Ryan Barnett explains why Shared Parental Leave (SPL) should be extended to the self-employed.
- 15 Jul 2019
Jan Zalar is a freelance second assistant director on TV and film. His main job is to look after and co-ordinate the actors and extras, as well as making sure everything runs smoothly behind the scenes on a film set. As someone who is essentially the bridge between the director and the rest of the crew, Jan explains how he needs to be “on top of anything to do with logistics and organisation”. My Money caught up with Jan to ask him our 10 key questions about his life as a freelancer.
Faye: How would you define financial success?
Jan: Financial success to me is being in a position to pick and choose my jobs and not having to accept the first offer that comes in. Ideally, I’d also love to be able to pay off my mortgage early while enjoying a couple of holidays a year.
Faye: What’s the hardest thing you’ve learnt about money along the way?
Jan: I’ve found the more you earn, the more you seem to spend. However, buying a property and getting married in the last year might have something to do with that! I’m afraid I still haven’t got a strategy on how to curb this talent I have for spending money.
Faye: If money were no object, what would you treat yourself to right now?
Jan: A big house in the Cotswolds with no neighbours within 10 miles of my wife and me would be perfect.
Faye: If you could donate to any cause, what would you choose?
Jan: There are so many causes that are deserving of a cash influx, but I think Whizz-Kidz, who provide disabled children with essential wheelchairs and other mobility equipment, would be my first choice.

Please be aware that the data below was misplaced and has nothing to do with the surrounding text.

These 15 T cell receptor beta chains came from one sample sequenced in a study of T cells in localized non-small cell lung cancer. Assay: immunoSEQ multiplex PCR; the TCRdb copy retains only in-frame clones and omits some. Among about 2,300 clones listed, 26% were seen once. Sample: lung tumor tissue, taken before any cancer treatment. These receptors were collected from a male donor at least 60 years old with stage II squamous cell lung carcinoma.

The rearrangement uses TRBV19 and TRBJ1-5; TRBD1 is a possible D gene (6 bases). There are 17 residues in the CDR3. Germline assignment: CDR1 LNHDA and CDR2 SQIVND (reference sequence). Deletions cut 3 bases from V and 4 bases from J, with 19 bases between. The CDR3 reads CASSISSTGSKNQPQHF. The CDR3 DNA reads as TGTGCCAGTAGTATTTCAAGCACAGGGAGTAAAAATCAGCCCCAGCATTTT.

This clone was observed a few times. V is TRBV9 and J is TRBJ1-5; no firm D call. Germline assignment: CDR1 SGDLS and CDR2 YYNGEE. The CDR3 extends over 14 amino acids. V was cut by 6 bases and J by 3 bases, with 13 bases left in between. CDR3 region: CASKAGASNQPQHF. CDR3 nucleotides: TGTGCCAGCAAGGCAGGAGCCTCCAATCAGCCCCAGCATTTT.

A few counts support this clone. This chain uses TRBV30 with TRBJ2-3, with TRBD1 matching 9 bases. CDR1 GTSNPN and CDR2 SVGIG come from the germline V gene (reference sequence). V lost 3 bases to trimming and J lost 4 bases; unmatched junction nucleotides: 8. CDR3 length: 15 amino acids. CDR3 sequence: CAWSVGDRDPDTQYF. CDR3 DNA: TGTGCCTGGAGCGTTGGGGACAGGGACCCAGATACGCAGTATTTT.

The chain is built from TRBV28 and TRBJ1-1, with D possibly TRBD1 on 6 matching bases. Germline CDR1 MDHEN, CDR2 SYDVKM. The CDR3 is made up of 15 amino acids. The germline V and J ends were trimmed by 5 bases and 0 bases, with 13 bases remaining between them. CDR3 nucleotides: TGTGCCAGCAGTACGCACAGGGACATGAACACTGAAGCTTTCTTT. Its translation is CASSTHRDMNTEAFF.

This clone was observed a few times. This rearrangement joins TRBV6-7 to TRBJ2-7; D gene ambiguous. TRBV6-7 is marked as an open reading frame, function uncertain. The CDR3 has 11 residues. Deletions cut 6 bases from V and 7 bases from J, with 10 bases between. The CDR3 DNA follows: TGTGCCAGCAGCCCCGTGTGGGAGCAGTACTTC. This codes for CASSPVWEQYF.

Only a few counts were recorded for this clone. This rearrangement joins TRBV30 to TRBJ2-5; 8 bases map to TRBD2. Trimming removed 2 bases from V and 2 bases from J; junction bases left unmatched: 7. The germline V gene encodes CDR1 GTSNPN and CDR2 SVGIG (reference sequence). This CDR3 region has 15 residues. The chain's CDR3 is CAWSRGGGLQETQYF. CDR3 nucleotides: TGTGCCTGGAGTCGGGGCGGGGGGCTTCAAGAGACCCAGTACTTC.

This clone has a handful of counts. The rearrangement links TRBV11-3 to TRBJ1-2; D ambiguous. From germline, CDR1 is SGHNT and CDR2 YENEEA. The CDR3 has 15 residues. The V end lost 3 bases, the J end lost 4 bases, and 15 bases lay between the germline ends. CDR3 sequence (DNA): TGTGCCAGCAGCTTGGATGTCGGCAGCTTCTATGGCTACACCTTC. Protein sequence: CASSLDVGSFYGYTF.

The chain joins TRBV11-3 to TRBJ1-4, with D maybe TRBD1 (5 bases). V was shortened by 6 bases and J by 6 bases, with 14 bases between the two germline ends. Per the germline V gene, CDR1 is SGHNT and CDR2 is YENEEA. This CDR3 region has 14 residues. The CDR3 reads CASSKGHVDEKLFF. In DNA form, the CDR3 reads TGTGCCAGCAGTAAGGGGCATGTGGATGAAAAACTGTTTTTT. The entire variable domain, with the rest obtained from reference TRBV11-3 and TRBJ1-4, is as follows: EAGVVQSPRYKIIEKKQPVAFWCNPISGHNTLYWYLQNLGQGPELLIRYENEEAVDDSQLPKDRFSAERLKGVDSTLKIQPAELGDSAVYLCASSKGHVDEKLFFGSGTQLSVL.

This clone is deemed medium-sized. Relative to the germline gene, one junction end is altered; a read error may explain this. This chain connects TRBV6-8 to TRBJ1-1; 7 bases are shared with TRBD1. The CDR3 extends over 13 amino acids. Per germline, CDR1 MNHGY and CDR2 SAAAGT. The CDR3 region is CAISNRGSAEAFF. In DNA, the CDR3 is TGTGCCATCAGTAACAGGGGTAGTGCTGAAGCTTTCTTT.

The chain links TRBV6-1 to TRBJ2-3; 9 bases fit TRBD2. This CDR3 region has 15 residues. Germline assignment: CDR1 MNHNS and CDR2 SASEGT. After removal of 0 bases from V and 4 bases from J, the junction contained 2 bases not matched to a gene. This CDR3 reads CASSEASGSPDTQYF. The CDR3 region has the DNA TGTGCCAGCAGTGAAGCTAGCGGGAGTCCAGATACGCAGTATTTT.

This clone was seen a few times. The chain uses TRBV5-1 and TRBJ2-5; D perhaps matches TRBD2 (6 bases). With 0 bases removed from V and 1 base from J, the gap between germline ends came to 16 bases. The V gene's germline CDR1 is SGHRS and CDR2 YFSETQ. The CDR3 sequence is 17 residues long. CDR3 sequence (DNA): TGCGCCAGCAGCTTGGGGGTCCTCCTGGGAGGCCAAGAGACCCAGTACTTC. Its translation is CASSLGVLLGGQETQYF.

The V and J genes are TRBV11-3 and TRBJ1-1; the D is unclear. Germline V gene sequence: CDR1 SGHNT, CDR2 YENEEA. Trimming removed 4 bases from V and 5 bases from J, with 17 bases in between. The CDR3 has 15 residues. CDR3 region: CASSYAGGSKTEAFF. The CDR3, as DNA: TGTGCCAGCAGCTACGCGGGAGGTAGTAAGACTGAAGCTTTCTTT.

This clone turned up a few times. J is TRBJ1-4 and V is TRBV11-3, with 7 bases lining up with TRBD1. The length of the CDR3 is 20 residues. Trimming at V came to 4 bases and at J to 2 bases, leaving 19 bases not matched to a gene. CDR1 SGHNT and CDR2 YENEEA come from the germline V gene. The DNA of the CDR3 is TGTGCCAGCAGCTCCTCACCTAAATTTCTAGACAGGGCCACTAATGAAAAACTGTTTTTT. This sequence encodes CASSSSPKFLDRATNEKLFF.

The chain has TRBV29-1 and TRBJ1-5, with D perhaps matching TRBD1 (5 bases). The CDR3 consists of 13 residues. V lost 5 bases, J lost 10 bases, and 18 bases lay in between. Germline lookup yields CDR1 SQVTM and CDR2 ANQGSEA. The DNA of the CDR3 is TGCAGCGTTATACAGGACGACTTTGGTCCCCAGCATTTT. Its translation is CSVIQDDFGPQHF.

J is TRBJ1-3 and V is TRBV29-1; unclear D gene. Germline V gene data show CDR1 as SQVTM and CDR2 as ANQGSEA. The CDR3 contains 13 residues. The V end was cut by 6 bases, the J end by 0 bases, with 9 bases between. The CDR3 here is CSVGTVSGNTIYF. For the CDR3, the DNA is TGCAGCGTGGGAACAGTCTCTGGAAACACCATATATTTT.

Faye: How easy was managing your money, when you first started your business?
Jan: When I started out, I struggled getting work as the film industry is an extremely saturated and competitive market. My first few jobs were unpaid, with the production company only covering my expenses, which was obviously hugely challenging in a financial sense. Luckily I have very supportive parents who let me live with them rent-free at the time, which enabled me to continue working within the industry until I got enough experience to get paid jobs.
Faye: Do you have a favourite finance book, website or app?
Jan: I must say I’ve never used any kind of finance book or app.
Faye: Who in your life has taught you the most about money?
Jan: My dad has probably taught me the most about money as he was a freelancer himself. His advice was always to never turn down any work as you never know when the next job offer will come in.
Faye: What was the first thing you bought when you got paid for the first time?
Jan: Probably a pint of lager and some tequila shots.
Faye: Would you say you’re driven more by money or love of your work?
Jan: My job is full on - 70-hour week is the norm. I wouldn’t be able to commit to those hours if I didn’t enjoy it. However, getting a payslip on a weekly basis certainly helps me get up in the mornings.
Faye: What is your top financial tip to a freelancer just starting out?
Jan: If you’re determined to succeed, make sure you’ve got a bit of cash saved up as you’ll inevitably have to take some knock-backs financially in the short term before you make a success of your freelancer career. Either that, or make sure your parents will let you stay with them rent-free.
No one sets out to make a mistake in their work, but what happens if something just goes wrong?
Over the last two years, more coverage has been given to Brexit and the property market than almost any other topic. But how are they interlinked? And what has Brexit meant for borrowers?